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Crawling: Automatic vs. Manual

Discussion in 'The Garage' started by zakk, Mar 17, 2003.

  1. zakk

    zakk 1/2 ton status

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    After wheeling this weekend at the Hammers we had many heated debated about which is better to crawl with.

    No one can disagree with the huge advantate granny-low give a SM465. But can a auto be made to complete? A converter adding an extra " times 2" crawl muliplication is a good thing, but is slipping a clutch? Compression brakeing overrated? Is "stick-itis" a sickness or a way of life?

    I think that adding a doubler and deep gears can get an auto to crawl, but the same can be done with a manual.

    Is it really just preference or is one better than the other?
     
  2. BigOrange90Jimmy

    BigOrange90Jimmy 1/2 ton status Premium Member

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    Oh god. Not this arguement again. /forums/images/graemlins/rotfl.gif

    It's all a matter of preference, build quality, proper gearing, and driver skill. If you feel you can work the stick good enough on the trail, then go for it. At the same time, if you build the auto right, it will and can handle being a performer.

    It's been used as a reference many times before, so why not bring it up again? Check out Stephen's ride. /forums/images/graemlins/deal.gif
     
  3. Shaggy

    Shaggy 3/4 ton status

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    <font color="green"> A stick with deep gears and a handthrottle. Ideally you'd want to add a doubler on top of that for a 100:1 - 120:1 crawl ratio. But that's just MHO. </font> /forums/images/graemlins/thumb.gif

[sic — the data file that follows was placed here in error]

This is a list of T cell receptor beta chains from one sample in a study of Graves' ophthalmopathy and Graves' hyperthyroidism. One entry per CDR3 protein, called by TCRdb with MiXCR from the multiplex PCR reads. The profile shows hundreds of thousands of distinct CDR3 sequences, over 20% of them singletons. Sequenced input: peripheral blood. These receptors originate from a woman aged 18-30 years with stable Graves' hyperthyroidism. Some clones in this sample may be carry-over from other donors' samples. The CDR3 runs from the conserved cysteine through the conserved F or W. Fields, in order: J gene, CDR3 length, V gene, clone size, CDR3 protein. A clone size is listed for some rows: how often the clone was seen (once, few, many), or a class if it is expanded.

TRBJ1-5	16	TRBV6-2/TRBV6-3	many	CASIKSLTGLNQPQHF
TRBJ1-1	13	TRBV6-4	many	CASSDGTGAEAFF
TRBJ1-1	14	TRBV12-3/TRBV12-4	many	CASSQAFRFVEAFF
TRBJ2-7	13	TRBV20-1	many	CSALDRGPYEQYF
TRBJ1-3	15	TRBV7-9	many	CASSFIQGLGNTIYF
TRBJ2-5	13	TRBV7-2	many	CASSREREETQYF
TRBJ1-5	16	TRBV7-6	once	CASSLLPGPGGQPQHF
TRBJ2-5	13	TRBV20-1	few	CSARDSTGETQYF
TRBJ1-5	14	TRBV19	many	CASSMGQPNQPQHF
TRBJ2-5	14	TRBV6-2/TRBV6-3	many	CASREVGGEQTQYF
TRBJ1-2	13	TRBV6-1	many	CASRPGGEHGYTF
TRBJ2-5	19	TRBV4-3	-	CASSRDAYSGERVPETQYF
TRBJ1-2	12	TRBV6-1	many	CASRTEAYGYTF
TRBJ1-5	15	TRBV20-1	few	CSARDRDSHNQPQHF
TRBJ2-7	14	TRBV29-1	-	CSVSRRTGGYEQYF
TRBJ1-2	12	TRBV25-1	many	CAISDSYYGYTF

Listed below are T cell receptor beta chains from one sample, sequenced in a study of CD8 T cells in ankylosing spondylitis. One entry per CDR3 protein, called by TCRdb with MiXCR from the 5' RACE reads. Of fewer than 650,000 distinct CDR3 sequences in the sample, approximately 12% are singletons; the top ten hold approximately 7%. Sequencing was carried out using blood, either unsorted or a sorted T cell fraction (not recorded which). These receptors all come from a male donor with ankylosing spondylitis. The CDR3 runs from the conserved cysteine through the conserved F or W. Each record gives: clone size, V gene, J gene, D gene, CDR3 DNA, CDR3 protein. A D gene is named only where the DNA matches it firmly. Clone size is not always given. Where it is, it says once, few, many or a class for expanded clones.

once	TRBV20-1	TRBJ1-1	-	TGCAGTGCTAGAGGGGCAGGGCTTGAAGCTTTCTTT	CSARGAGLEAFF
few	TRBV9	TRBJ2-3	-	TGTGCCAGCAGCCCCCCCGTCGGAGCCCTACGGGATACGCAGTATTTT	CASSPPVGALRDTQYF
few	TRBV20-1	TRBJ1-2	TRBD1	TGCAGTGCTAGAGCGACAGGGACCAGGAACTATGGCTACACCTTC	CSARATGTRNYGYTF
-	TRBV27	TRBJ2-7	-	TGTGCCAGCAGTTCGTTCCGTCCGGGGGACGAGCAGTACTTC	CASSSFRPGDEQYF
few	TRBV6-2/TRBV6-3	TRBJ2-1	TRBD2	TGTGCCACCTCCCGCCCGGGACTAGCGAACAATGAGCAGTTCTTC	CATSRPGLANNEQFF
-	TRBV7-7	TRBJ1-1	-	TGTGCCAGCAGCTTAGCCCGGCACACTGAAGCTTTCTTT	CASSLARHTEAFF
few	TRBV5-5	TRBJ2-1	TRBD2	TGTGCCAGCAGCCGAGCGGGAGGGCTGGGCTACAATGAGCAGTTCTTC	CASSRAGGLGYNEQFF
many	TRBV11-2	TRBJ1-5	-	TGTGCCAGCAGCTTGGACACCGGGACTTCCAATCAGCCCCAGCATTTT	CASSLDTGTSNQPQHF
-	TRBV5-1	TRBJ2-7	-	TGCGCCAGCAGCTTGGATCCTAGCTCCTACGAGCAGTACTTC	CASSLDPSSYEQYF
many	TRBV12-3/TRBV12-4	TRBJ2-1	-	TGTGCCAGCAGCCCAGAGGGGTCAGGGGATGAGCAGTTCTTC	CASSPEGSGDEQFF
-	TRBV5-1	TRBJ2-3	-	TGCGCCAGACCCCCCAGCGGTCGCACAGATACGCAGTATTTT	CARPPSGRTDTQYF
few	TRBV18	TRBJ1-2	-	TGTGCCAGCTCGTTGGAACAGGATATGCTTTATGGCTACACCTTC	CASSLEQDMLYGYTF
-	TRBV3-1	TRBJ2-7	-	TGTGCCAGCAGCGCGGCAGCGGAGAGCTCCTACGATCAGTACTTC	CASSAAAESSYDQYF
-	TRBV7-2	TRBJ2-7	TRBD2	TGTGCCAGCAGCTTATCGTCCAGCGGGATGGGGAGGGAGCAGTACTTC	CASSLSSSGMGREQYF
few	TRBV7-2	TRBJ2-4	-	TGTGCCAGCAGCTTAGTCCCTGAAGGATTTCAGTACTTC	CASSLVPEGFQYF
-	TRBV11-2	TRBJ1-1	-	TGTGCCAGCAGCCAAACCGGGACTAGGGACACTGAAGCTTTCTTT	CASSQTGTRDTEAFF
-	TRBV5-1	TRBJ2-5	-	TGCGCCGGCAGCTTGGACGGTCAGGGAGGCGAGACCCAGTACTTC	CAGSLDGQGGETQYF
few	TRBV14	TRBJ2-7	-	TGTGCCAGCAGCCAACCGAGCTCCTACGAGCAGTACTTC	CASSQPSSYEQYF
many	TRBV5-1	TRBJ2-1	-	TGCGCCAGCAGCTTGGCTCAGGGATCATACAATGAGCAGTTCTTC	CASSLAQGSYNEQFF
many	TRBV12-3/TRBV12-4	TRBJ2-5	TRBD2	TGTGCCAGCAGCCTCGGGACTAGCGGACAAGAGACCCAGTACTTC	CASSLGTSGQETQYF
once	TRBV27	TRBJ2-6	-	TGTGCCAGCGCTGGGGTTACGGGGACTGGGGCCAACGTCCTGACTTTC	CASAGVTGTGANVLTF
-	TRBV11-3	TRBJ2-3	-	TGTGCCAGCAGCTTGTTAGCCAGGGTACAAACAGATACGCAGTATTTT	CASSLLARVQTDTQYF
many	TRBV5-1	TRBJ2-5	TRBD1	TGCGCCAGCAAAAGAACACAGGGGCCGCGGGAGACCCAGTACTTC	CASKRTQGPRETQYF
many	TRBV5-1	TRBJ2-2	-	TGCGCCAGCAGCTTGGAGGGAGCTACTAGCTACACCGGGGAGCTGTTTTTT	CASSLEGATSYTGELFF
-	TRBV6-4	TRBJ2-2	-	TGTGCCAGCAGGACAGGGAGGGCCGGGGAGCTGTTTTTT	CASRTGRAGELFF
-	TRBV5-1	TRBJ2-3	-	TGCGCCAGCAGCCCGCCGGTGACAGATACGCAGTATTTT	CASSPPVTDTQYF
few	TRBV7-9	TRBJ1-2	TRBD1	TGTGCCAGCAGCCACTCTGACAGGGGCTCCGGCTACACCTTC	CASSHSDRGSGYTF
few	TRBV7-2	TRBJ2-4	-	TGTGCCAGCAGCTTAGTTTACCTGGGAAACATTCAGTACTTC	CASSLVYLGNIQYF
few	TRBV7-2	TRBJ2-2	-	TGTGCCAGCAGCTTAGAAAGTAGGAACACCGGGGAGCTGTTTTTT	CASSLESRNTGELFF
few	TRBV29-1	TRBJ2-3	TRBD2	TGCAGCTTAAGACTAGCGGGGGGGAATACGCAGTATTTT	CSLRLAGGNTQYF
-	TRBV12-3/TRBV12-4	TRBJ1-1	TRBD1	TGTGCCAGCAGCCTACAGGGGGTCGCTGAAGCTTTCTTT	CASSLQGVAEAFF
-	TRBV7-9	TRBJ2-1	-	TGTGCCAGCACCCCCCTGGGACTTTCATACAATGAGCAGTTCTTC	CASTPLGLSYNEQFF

4. crwln73

    crwln73 1/2 ton status

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    Hey Zakk,
    I'll put my .02 in for manual trannies.The way I see it is manuals have two distinct advantages.They can be started in gear and you have better compression braking.Now that being said I would like to add I have never wheeled with a automatic.I know my sm 465 did pretty well at the Hammers.


    Oh yeah THE HAMMERS RULE !!!!!!!!!!!!!!!!!
    /forums/images/graemlins/thumb.gif
     
  5. zakk

    zakk 1/2 ton status

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    i knew you'd find this thread /forums/images/graemlins/smile.gif

    did you get my PM over at the NCBD forums?

    I see that there are advantages to both, I like the fact that there is a lot less "bouncey-ness" to the auto. no slipping off a rock when you let out the clutch and stuff like that. Coming off Sladge, i know compression braking is necessary, and a doubler helps that out for an auto.

    I guess I'll just have to slap a doubler in and find out /forums/images/graemlins/grin.gif
     
  6. Blazinaire

    Blazinaire 1/2 ton status

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    I don't know about you, but I have trouble keeping from rolling backwards on the steep &amp; nasty even with the auto and 2 feet /forums/images/graemlins/shocked.gif. With a stick shift, even with a hand throttle you are gonna be burning a lot of clutch to keep from rolling back (think obstacles like Dump Bump) I have pretty good compression braking with my 700/208/4.56 (although not as good as a 465) but if you were to swap in a doubler that would solve your C.B. issue.
     
  7. crwln73

    crwln73 1/2 ton status